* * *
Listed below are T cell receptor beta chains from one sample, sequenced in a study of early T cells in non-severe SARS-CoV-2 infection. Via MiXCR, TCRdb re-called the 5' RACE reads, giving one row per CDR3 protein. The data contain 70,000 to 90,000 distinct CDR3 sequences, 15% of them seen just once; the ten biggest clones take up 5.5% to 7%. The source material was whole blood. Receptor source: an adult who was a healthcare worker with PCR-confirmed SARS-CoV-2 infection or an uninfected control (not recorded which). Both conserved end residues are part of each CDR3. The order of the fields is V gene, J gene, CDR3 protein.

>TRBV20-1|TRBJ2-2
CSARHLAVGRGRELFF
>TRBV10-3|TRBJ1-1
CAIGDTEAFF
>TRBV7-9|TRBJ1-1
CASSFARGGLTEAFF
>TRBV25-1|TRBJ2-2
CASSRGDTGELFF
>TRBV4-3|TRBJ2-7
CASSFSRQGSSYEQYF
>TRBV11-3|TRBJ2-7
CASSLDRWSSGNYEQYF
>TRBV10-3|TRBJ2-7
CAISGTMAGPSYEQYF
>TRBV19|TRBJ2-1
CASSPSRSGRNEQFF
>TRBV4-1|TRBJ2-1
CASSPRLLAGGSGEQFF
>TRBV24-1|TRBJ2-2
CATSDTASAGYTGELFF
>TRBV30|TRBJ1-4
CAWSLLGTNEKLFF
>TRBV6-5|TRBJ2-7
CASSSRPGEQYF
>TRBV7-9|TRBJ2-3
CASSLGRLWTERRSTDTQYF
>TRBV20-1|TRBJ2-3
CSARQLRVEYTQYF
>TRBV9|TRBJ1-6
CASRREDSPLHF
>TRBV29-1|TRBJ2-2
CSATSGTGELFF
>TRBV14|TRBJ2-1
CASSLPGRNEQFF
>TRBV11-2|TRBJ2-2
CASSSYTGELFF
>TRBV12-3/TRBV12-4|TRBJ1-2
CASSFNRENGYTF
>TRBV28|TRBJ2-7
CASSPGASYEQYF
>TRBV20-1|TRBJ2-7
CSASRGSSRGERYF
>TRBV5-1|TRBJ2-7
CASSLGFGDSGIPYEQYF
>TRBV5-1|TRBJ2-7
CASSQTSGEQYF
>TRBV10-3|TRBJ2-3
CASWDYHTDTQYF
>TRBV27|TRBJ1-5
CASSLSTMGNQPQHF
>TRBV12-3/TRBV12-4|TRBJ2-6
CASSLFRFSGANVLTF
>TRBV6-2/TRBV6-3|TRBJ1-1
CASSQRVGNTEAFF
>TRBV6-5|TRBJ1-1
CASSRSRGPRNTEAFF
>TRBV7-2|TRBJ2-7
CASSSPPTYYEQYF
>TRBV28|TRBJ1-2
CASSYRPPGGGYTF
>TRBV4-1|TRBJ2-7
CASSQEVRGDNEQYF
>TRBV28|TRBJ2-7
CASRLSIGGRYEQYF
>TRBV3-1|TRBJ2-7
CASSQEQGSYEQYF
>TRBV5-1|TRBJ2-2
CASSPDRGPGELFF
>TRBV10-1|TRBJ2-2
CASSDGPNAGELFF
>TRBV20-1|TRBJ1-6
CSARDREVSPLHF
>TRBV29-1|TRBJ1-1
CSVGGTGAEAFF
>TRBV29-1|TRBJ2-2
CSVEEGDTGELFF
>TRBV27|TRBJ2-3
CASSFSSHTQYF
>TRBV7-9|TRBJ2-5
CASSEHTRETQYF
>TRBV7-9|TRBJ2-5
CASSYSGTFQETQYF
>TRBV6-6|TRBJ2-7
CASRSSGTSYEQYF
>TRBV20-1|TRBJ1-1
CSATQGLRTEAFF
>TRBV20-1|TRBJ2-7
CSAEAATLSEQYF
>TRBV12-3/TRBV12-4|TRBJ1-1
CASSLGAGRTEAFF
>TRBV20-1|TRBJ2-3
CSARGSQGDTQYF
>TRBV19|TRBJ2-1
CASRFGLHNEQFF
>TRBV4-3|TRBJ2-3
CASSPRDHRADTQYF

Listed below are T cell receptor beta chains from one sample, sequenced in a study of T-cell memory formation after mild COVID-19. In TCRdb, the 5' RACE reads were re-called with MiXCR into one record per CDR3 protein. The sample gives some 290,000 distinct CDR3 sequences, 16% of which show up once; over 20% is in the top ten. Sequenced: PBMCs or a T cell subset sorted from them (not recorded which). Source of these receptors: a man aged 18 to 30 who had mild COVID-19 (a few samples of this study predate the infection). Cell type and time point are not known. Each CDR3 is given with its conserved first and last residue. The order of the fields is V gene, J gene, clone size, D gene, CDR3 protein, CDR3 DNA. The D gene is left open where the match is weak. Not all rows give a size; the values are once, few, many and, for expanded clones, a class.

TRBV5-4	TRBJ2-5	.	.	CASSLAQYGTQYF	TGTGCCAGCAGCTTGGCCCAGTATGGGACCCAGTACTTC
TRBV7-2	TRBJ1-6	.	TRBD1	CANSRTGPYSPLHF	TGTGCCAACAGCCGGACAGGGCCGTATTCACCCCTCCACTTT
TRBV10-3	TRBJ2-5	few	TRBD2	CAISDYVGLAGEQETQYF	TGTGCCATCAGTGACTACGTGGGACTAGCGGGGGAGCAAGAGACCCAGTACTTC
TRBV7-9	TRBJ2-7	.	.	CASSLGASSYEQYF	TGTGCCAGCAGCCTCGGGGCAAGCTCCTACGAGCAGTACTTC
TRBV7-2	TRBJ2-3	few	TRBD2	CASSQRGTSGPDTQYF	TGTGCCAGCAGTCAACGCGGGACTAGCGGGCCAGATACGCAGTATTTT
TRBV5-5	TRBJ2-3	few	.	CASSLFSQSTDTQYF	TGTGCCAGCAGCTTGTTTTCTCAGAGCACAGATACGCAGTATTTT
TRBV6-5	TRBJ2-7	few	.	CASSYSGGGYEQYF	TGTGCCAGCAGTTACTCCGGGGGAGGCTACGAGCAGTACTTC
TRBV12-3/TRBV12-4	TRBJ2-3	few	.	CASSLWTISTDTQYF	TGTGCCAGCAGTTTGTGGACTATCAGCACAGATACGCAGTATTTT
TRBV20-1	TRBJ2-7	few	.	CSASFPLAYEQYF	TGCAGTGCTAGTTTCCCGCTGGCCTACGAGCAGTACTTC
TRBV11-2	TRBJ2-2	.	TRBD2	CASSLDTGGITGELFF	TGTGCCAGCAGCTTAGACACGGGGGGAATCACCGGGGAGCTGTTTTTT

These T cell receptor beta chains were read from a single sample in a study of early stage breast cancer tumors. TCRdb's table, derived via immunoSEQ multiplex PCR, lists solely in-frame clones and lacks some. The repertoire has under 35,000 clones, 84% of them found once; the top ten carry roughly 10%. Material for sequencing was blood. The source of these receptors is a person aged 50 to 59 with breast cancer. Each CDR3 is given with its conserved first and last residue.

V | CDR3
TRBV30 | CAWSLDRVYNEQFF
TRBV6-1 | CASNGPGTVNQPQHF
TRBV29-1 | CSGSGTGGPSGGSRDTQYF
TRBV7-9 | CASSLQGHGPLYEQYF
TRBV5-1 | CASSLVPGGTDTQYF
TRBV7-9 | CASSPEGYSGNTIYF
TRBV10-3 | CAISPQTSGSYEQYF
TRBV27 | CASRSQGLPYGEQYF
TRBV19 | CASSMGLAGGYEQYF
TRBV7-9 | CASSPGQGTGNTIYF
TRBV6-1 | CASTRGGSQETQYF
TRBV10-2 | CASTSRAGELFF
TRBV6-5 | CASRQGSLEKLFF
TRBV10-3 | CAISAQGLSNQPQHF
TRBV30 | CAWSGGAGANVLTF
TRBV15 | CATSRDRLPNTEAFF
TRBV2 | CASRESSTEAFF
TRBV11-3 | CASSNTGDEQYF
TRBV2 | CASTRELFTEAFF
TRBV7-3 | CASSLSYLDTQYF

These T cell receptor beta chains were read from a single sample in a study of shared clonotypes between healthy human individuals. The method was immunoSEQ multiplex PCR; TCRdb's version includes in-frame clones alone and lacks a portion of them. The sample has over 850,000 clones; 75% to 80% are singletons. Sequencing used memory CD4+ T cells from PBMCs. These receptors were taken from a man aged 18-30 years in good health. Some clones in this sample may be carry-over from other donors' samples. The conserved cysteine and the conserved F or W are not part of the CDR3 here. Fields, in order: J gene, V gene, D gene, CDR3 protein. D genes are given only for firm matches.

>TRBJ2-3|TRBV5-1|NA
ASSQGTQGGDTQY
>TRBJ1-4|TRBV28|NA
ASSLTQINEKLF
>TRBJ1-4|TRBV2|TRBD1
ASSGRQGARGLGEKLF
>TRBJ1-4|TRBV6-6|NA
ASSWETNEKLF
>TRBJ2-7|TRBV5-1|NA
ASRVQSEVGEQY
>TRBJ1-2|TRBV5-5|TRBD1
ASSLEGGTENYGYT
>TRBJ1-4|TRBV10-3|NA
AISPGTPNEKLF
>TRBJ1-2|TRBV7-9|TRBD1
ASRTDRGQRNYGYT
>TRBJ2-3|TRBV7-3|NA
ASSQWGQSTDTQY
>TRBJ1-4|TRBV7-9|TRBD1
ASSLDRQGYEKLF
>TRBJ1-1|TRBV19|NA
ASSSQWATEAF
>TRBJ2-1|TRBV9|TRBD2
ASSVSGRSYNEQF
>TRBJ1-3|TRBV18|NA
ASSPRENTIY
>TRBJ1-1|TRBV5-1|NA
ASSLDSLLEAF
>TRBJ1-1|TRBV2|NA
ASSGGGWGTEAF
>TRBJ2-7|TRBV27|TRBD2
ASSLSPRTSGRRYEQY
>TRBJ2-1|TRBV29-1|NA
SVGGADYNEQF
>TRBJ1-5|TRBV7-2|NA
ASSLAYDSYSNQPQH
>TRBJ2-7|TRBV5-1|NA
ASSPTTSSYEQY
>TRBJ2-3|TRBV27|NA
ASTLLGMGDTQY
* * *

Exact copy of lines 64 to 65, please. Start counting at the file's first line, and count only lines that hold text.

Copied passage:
>TRBV28|TRBJ2-7
CASRLSIGGRYEQYF